Walking among birds of fire: Nehiyaw beliefs concerning death, mourning, and feasting with the dead

Title: Walking among birds of fire: Nehiyaw beliefs concerning death, mourning, and feasting with the dead
Authors: Baillargeon, Morgan G. F
Date: 2004
Abstract: Walking Among The Birds of Fire: Nehiyaw Beliefs Concerning Death, Mourning and Feasting with the Dead, investigates two primary questions among the Nehiyaw (Plains Cree) of Alberta, Saskatchewan and Montana with a particular focus on the Nehiyaw at Muskwachees (Hobbema, Alberta), an hour south of Edmonton: (1) In the Nehiyaw world-view, what understanding do people have about their relationship between the living and the dead? (2) To what extent are the Nehiyaw involved in feeding and feasting with the dead? This thesis examines the various feasts and celebrations, dances and memorial events that take place to feed, feast, and honour the community's deceased friends and family members. For the Nehiyaw, there is a recognition that although the souls of the deceased belong to another dimension they are still very much part of the living Nehiyaw community, and as a result the deceased are treated as community members. As souls, or spiritual beings, they are believed to be closer to the Creator, and in this state are in a better position to carry the prayers and petitions of the living to the Creator and to bring the Creator's blessings to the community or to family members. At the same time, the souls of the dead are feared for the malevolent activities they can cause. Consequently, to keep them at a distance, the souls of the dead are fed and feasted with, and invited to dance with the community on numerous celebrations through the year, in some cases on a weekly or daily basis. For all intents and purposes, the Nehiyaw as a whole are involved in feeding and feasting with the dead on a daily basis. Whether the true population of the Four Bands and Pigeon Lake is 10,000 thousand or 15,000 thousand, the odds alone would suggest that on practically every day of the year someone in the community is feeding the soul of a departed relative. Any given day of the year is likely to be the anniversary date of the relative of some community member. When a feast for the dead takes place it is not only the newly deceased who is fed but all of the community's dead. An interesting finding through this research has been the consistency between in belief and practice over the past hundred years, which makes a very interesting point about the accuracy and reliability of oral tradition.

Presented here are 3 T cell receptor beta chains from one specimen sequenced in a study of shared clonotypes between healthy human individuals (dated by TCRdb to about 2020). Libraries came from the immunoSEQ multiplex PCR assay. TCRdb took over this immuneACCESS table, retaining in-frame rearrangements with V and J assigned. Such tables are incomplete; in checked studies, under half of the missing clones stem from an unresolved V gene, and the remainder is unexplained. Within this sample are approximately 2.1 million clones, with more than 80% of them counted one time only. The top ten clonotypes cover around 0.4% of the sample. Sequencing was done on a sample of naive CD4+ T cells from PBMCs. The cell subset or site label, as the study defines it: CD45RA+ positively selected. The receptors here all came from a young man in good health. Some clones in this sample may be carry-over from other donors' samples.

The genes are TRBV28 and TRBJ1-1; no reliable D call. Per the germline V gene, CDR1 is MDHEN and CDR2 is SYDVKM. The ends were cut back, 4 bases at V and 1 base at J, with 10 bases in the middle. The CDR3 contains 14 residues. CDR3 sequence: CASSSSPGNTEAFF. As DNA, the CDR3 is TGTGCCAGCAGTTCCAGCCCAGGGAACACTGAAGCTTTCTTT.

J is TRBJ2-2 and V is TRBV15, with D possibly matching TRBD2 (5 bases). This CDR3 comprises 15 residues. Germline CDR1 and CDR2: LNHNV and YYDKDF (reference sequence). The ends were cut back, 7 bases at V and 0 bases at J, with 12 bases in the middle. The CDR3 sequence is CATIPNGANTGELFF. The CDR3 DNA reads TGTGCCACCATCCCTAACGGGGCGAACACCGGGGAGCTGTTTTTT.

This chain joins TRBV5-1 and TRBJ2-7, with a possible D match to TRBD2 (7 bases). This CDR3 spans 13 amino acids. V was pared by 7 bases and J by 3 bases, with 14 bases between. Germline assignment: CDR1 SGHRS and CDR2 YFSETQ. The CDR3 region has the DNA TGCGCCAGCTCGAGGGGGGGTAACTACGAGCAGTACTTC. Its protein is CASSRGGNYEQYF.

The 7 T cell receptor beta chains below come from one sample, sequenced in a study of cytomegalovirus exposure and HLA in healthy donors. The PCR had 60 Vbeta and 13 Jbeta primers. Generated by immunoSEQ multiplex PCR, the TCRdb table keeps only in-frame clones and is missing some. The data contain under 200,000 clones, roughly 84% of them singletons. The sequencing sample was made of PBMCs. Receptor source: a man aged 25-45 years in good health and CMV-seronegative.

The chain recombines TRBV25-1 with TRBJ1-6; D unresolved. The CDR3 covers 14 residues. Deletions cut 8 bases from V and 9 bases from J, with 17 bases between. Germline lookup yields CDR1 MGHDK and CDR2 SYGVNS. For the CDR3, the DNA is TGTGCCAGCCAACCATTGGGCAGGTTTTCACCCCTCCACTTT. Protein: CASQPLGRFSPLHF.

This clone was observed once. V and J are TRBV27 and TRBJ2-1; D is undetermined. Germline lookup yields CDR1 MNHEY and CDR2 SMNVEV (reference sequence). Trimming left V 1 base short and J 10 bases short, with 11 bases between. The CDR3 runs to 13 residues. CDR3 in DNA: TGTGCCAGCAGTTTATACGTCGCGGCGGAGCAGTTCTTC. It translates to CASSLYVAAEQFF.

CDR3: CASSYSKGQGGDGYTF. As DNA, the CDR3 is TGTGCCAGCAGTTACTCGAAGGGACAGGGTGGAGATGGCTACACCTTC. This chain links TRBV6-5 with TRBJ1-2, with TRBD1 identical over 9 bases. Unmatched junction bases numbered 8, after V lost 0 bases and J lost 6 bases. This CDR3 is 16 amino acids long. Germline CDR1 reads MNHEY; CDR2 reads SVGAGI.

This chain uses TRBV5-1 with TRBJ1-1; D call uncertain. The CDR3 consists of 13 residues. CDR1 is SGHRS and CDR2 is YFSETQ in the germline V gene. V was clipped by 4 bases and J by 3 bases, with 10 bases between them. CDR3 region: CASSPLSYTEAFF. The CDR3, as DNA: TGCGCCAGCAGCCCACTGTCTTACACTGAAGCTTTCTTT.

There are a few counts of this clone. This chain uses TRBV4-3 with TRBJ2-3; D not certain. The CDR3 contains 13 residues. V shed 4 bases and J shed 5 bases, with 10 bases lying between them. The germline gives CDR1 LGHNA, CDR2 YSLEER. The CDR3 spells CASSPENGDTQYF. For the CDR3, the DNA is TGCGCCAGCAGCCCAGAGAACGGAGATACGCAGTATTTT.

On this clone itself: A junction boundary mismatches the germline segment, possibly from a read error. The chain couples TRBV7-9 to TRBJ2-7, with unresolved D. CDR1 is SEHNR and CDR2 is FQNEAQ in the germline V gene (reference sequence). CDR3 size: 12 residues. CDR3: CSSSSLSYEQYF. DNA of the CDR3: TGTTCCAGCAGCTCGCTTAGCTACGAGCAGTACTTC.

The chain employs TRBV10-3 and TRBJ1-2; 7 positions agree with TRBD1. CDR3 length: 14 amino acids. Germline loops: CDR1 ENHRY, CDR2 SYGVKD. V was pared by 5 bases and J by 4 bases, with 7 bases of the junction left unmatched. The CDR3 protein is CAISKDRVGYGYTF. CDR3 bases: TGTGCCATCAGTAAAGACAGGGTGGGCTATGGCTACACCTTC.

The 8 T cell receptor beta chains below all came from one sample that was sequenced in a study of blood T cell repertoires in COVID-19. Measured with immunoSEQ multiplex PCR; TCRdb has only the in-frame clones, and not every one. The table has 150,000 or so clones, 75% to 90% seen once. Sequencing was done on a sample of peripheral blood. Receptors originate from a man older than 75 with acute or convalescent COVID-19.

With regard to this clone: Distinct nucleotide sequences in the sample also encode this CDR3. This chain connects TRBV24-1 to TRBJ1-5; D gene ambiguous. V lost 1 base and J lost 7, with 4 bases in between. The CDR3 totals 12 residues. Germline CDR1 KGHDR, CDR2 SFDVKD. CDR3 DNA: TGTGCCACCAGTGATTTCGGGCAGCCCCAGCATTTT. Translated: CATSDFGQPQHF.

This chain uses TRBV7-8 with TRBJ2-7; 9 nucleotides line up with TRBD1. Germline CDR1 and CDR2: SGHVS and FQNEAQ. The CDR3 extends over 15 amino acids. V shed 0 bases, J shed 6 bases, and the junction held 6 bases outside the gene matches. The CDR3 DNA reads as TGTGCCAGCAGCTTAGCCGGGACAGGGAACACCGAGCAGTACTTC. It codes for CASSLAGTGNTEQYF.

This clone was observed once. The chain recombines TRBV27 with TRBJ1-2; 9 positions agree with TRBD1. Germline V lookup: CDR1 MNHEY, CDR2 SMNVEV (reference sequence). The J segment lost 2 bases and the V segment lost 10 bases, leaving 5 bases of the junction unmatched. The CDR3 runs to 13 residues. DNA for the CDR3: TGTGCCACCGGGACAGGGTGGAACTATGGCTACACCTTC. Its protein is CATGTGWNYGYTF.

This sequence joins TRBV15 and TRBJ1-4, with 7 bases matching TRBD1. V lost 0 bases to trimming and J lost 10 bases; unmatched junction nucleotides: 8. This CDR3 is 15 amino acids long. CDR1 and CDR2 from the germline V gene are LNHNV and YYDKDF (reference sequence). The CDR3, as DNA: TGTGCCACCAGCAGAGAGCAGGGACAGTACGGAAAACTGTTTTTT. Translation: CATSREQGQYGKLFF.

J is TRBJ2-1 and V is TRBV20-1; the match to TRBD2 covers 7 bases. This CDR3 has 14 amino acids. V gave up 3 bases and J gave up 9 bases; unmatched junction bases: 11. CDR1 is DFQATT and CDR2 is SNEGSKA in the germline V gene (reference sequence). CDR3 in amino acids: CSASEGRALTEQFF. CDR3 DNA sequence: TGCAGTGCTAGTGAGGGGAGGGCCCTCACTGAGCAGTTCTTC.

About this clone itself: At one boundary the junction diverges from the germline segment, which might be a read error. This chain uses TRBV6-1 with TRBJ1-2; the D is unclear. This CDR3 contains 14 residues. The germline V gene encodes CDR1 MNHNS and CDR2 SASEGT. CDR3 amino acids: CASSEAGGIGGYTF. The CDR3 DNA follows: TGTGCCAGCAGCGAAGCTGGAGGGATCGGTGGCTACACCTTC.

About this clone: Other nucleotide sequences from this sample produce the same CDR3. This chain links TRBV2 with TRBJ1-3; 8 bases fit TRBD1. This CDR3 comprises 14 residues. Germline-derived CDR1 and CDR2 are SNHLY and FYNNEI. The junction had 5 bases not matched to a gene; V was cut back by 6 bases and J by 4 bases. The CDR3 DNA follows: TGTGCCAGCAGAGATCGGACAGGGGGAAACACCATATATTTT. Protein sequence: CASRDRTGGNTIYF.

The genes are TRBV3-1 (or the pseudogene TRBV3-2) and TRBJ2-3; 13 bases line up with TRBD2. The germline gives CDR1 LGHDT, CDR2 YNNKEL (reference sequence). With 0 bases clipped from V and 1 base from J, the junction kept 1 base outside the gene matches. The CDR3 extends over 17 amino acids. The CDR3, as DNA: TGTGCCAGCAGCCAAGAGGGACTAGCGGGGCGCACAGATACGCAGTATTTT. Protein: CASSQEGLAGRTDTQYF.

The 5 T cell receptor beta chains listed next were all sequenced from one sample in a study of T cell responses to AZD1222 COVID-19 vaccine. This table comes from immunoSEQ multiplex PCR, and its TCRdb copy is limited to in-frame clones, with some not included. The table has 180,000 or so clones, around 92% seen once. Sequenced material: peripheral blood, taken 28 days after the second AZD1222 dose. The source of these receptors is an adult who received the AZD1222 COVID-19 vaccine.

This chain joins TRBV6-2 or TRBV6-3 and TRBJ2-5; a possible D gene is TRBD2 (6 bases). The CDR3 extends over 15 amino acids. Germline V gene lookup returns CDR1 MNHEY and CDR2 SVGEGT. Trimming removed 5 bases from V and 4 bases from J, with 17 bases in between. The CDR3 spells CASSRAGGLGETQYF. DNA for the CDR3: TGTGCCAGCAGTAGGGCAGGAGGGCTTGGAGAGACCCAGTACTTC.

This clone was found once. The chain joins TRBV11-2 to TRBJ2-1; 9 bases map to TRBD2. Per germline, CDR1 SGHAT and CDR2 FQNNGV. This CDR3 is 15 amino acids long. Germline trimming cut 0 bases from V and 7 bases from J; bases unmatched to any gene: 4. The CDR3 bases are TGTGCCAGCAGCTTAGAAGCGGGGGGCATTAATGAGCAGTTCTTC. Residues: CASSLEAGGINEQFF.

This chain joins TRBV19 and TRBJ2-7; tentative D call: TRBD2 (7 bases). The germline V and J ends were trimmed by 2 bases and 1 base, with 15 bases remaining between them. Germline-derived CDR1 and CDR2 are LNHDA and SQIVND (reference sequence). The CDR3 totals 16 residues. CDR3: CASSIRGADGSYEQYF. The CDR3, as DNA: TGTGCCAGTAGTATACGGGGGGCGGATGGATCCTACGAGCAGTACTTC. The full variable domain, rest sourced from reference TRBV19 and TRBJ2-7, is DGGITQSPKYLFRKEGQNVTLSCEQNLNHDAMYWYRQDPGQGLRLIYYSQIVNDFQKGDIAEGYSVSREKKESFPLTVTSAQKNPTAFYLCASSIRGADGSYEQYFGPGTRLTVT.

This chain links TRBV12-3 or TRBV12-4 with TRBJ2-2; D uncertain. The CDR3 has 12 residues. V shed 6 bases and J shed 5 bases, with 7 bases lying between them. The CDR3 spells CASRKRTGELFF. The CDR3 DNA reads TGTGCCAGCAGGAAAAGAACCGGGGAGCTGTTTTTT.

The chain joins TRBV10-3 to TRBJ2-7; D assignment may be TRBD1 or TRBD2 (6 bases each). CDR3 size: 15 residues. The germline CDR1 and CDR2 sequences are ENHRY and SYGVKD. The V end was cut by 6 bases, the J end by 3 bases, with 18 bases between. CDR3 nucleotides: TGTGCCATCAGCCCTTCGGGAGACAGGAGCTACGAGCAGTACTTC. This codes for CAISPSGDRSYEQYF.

URL: http://hdl.handle.net/10393/29075
CollectionTh├Ęses, 1910 - 2010 // Theses, 1910 - 2010
NR01670.PDF24.34 MBAdobe PDFOpen